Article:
The menu combines three starters, two main courses and two desserts, and one can choose one from each section for the ridiculous price stated above. But is it really a choice? Unless one eats by himself it is almost certain that each table will get as much dishes as possible to taste them all, so the kitchen can prepare ahead one or more from each dish 'and the customers will take care of it'. On the other hand it is supposed to be a light lunch menu so if you are in a position of choosing between dishes for lunch on a business day - you are already lucky.

Well, enough blubbering - it is time to eat.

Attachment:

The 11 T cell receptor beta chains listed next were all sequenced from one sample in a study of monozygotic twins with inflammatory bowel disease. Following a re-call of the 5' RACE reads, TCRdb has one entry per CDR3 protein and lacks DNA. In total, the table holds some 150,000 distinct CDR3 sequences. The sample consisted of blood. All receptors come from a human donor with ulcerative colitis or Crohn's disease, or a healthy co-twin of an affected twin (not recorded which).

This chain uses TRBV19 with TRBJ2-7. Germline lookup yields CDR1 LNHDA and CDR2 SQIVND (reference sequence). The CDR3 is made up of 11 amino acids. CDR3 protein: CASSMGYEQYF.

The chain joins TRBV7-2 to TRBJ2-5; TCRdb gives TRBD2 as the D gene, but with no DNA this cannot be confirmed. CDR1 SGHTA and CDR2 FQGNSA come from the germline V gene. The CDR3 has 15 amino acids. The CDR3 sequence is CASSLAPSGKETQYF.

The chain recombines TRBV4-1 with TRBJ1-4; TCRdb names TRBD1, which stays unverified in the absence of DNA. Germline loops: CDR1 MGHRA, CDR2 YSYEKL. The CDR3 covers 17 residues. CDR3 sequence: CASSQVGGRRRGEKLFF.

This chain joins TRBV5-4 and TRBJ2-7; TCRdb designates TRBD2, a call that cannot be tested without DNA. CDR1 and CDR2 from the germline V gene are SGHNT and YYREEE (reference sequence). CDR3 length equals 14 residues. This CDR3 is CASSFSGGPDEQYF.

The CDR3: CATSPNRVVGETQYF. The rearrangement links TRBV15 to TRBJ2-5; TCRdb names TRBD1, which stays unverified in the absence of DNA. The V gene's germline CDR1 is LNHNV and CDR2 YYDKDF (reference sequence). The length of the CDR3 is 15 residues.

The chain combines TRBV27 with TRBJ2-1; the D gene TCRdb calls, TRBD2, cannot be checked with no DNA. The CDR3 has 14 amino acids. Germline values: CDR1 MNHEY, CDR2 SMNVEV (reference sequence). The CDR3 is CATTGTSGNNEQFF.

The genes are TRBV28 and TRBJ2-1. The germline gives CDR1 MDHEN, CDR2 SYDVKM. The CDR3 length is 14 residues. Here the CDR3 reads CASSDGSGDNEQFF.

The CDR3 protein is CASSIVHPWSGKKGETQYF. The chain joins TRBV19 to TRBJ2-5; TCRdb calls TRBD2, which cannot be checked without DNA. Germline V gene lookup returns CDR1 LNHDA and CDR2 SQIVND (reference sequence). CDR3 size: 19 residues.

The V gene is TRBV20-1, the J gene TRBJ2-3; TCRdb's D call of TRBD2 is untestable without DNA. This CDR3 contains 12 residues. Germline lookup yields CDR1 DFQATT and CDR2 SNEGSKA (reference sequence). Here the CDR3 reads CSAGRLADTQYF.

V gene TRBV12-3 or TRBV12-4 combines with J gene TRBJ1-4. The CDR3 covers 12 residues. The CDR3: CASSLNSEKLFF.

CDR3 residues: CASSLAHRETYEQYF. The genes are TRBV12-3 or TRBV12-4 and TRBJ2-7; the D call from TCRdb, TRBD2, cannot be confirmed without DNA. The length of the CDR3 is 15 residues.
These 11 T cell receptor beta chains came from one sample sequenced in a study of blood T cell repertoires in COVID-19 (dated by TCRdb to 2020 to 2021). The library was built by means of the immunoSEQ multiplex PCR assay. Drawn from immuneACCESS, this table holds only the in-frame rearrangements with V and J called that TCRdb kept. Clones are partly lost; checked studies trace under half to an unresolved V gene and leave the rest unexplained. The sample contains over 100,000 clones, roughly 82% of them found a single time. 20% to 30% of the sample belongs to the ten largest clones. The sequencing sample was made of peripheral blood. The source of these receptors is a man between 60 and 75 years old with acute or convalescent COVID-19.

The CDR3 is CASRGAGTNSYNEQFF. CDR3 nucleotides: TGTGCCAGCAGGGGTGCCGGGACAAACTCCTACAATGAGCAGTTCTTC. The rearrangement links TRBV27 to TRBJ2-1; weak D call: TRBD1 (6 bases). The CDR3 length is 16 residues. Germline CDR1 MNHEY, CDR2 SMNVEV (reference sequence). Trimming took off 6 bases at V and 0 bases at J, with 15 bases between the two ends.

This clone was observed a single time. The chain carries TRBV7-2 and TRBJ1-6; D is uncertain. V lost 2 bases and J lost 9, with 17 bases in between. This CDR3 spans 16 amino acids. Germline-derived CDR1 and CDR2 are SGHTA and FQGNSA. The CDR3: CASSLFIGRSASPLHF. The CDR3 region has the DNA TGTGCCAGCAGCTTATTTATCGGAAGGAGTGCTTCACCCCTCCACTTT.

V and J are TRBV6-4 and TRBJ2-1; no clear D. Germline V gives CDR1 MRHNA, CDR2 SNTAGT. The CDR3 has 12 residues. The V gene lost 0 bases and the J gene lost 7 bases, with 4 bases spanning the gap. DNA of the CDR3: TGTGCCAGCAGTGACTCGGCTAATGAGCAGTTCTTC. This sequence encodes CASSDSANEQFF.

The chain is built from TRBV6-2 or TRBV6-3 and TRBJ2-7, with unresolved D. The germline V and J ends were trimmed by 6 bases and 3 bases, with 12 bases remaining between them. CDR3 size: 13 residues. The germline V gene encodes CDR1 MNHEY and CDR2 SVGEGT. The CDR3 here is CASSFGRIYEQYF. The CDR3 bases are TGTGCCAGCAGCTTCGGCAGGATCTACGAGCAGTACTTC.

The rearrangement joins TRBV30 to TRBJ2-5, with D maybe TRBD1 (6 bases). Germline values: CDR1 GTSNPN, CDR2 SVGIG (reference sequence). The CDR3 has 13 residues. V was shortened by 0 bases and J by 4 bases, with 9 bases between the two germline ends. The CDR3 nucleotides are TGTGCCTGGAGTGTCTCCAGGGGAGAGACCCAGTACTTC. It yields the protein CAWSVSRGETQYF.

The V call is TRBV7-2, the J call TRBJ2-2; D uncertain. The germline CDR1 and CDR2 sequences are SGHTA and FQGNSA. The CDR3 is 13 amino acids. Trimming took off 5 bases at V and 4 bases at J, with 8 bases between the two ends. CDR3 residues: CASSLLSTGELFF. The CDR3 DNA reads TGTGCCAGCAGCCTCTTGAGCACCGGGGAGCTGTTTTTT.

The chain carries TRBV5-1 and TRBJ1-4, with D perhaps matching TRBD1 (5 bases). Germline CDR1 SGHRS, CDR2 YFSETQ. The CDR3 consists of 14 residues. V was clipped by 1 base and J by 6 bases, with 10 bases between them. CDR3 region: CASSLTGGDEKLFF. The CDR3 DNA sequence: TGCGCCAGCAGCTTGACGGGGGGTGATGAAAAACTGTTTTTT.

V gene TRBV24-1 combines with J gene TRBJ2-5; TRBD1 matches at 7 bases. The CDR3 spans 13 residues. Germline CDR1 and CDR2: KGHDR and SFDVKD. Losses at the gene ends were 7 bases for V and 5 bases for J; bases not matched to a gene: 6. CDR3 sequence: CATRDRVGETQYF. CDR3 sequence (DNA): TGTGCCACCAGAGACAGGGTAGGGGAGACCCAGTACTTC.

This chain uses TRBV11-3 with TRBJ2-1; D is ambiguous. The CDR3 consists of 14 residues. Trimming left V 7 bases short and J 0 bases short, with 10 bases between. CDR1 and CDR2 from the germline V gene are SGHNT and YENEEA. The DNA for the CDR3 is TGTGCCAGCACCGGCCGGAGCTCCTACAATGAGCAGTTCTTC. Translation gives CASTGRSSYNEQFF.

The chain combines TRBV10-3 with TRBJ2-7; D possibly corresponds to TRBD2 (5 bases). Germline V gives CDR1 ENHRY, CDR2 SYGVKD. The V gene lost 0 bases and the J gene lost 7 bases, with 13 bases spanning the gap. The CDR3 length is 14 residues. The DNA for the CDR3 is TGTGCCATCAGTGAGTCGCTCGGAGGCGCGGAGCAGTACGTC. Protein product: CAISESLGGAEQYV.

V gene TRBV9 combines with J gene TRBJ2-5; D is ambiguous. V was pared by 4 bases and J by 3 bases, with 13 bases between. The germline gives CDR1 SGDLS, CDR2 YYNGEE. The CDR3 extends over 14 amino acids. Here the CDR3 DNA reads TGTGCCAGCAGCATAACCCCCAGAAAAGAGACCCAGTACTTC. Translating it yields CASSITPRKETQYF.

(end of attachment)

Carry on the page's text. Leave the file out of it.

For starters we could choose from fresh Chinchard mackerel with jus de cassis and cucumber, tiny mussels topped with smoked fish eggs and covered with zabaione and tarragon or fresh tomatoes, strawberries and sheep cheese. I chose the mussels and my lunchmate took the fish. When my plate was served I could not see anything besides the warm zabaione cream that slightly sank inside the plate only to reveal the other dish ingredients while leaving its thick and yolky cover. The baked fish eggs crushed inside the mouth, the mussels where tiny indeed but many of them and the tarragon smell filled the mouth. A great dish and don't you worry - there was also happy face on the other side of the table.